This article originally appears on The Positive Cup, by Nespresso. See the original here: https://www.sustainability.nespresso.com/secret-in-the-soil
Paulo Barone, Nespresso, and Steve Edgington, CABI, discuss the challenges and opportunities for increasing the use of biological methods in coffee farming.
Steve heads the Biopesticides Team at CABI looking at how microorganisms from the soil can be used to protect plants from insect and disease attack. His background is crop science, with a PhD in nematology.
Paulo leads Coffee Sustainability at Nespresso and the development of sourcing origins, through the Nespresso AAA Sustainable Quality™ Program. His is a food engineer, with a Masters in entrepreneurship.
STEVE: CABI is an international not-for-profit with around 500 people based all over the world. That’s field sites, offices, laboratories – with those staff all focused on providing science and information that can improve people’s lives. Agriculture, and taking care of the environment, are very much at the heart of things. I’ve been part of the team since 2000 but CABI has been around for over 100 years.
STEVE: We look at better ways to get information to people at the ‘farm gate’ with a huge amount of work done in the field with farmers and advisors. But we also do a lot of lab science – developing ideas and finding solutions. In my team specifically, we look at how microorganisms from the soil can be used instead of chemical pesticides to address crop problems. This is both fundamental science – how will microorganisms grow in certain conditions or ‘find’ and infect a pest, and applied science – how can a farmer apply the microorganism to hit its target. And a critical component of all this is giving farmers the information and knowledge needed to shift to these more sustainable methods.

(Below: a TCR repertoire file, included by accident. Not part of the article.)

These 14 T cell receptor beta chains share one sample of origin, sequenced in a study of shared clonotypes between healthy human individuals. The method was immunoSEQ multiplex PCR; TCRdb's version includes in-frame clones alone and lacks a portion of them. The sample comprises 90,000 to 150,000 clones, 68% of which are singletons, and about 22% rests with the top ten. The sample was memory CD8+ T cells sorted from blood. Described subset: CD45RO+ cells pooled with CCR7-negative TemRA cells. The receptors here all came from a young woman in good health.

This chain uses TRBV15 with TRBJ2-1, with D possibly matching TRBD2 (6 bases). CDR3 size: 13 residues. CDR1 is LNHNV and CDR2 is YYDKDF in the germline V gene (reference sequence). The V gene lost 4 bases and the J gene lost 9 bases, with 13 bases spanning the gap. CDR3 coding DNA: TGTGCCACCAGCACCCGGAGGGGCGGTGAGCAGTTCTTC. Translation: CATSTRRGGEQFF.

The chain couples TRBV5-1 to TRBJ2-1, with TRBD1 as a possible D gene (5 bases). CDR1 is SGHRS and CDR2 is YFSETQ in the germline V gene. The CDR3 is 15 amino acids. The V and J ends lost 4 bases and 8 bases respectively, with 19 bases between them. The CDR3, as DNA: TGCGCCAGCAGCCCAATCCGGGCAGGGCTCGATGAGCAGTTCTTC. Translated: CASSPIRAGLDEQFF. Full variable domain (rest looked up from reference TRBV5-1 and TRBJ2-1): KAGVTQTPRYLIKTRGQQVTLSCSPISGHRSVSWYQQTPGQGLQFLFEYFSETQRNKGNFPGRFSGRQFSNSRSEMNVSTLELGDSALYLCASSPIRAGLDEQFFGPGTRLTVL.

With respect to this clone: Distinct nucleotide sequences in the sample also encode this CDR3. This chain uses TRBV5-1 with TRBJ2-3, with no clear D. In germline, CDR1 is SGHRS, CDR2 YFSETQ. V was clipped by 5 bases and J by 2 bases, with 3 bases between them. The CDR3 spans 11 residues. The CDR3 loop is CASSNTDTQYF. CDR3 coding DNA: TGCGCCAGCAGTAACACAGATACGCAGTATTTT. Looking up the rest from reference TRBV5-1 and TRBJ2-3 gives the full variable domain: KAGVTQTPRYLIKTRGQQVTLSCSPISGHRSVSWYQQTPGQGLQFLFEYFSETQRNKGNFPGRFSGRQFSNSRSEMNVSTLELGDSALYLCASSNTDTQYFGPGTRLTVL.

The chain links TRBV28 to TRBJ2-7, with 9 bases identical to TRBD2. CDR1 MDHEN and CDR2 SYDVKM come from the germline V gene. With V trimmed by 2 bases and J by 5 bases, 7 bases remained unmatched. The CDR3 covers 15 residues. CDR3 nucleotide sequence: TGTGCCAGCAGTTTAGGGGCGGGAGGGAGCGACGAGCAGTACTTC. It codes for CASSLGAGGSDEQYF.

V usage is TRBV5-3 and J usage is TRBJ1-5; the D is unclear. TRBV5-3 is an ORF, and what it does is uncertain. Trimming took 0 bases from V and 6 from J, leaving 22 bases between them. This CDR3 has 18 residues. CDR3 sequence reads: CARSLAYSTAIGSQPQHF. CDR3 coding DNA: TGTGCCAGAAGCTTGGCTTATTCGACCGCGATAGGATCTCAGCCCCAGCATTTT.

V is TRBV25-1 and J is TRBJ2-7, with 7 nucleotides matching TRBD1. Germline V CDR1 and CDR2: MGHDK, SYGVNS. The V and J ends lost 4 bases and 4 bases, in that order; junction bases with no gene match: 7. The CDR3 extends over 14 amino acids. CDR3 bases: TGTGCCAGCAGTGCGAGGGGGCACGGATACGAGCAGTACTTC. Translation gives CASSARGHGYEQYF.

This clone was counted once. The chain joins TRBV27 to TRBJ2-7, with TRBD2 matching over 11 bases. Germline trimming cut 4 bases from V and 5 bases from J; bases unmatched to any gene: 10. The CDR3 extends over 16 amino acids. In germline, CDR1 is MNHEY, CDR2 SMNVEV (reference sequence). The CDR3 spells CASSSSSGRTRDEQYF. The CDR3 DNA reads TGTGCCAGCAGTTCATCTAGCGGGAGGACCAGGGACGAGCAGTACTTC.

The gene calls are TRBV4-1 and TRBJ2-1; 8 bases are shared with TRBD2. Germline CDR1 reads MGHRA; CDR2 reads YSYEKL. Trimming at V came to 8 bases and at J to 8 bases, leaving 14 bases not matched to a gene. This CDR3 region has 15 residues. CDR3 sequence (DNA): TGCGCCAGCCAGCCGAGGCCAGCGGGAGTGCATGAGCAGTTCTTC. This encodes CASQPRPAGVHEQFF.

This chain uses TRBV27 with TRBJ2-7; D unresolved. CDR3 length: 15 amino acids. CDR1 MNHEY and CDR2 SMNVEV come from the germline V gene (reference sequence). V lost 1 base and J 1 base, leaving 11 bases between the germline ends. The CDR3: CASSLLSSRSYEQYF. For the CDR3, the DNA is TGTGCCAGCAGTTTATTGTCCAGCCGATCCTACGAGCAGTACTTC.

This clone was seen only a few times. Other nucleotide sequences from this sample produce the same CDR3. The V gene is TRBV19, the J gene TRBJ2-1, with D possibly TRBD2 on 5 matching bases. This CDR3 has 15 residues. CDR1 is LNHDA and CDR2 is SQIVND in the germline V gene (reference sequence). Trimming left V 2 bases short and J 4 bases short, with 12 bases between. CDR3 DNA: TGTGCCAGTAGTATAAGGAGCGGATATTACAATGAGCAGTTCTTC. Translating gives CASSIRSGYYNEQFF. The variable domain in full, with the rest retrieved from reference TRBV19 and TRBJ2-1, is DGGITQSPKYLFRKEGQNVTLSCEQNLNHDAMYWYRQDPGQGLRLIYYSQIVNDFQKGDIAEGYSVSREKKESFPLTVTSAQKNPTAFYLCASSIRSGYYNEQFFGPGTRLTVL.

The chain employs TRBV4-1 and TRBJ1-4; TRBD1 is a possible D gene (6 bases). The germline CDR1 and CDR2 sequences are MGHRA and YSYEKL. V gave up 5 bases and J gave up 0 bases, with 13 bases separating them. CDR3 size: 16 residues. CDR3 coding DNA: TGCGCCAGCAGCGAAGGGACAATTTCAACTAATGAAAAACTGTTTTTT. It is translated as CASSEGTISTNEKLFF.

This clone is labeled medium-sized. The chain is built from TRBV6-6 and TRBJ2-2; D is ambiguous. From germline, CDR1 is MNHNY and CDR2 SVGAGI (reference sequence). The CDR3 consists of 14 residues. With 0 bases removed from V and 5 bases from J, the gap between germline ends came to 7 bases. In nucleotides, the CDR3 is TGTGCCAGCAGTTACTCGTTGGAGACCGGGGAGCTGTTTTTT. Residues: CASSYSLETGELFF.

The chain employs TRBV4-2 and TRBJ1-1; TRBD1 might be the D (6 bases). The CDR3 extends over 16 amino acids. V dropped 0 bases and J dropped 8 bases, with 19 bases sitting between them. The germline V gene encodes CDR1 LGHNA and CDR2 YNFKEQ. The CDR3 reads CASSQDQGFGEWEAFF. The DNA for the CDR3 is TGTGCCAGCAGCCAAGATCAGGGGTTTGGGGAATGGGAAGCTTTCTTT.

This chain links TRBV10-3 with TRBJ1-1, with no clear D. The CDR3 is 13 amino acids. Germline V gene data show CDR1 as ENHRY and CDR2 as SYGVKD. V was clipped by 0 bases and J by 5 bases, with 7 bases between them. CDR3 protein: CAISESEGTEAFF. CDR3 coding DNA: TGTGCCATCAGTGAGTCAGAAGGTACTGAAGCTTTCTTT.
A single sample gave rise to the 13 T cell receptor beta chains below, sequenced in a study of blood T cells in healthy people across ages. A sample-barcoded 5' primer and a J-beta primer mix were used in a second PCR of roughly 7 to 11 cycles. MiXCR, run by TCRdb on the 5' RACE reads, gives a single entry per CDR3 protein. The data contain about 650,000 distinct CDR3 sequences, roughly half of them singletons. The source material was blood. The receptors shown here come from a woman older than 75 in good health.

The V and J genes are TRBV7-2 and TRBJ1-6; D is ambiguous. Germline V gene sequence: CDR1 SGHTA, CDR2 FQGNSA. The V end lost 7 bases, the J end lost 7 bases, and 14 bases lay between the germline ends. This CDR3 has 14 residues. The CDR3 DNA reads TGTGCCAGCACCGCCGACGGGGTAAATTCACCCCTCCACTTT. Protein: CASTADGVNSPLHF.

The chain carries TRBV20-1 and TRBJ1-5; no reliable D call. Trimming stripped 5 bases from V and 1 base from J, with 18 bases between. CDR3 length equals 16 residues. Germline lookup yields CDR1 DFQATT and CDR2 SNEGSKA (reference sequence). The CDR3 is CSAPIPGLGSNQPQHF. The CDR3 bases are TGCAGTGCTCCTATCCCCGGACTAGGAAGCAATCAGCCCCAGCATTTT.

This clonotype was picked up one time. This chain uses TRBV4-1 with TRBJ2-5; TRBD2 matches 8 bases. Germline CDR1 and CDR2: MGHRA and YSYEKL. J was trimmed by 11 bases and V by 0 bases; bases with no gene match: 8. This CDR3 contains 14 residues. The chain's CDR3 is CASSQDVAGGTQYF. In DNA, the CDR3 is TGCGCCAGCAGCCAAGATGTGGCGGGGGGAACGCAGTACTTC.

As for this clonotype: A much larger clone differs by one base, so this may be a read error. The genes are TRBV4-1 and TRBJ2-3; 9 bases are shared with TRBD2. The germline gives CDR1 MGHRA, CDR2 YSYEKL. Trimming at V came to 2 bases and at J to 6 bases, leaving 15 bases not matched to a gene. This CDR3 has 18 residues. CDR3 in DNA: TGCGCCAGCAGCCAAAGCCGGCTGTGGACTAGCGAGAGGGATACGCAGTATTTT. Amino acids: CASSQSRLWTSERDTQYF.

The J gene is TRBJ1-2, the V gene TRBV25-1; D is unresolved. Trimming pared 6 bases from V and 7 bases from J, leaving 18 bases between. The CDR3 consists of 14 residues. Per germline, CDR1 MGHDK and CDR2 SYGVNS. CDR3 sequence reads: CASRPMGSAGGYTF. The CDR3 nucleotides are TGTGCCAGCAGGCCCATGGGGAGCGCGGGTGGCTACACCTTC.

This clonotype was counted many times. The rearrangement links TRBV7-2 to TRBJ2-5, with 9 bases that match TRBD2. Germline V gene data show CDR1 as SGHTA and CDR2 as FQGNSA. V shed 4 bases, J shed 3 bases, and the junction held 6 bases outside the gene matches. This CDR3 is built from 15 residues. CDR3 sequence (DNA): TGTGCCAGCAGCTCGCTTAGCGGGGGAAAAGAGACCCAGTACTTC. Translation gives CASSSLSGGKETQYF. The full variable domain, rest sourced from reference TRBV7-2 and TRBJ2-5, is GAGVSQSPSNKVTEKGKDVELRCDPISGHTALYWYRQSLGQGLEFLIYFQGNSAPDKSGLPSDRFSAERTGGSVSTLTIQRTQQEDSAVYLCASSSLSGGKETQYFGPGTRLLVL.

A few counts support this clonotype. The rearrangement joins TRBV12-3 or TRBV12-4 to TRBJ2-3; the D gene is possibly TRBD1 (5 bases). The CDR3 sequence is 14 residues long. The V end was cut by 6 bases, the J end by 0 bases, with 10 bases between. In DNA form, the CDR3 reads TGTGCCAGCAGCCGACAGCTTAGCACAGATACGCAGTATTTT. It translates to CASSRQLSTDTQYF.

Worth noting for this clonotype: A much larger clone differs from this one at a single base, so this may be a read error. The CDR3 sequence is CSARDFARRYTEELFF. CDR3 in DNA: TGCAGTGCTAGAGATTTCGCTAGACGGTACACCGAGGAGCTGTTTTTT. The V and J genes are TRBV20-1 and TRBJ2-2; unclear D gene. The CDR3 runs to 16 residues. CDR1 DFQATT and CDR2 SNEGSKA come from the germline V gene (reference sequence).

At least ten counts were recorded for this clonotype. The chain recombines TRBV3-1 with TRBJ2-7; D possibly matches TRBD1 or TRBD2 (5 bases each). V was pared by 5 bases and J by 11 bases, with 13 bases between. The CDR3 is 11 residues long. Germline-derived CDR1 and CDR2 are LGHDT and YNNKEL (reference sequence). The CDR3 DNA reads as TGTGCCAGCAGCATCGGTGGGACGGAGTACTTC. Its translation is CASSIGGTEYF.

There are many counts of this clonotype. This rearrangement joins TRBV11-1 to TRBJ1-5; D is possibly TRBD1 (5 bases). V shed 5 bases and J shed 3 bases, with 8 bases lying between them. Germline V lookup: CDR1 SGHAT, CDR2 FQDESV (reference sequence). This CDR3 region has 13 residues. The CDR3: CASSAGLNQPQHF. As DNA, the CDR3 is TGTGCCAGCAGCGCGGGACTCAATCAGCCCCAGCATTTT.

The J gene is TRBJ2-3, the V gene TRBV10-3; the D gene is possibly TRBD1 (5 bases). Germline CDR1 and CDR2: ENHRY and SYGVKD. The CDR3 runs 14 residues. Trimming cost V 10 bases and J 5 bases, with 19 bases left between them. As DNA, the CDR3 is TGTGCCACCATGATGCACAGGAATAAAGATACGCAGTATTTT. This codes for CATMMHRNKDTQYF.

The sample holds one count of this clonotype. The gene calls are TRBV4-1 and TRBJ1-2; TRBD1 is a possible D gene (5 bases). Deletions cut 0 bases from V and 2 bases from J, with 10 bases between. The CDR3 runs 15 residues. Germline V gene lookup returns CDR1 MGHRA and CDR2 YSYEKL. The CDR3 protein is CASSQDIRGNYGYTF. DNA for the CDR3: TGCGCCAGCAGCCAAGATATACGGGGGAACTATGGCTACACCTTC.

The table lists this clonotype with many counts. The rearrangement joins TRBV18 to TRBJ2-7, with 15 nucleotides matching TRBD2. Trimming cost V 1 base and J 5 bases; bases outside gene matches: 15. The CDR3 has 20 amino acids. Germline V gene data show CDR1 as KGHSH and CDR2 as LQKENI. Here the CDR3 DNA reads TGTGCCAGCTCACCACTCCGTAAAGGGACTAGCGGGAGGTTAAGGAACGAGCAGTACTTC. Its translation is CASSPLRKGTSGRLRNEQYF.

STEVE: Anyone involved in coffee knows the borer is a problem, it’s a big challenge to control. Once inside the berry, it feeds, reproduces, then either destroys the berry or reduces its quality so that whole batches get rejected. It really does destroy livelihoods. And one of the big challenges is that it spends so much time inside the berry that any pesticide, including biologicals, can’t hit it unless the time’s right.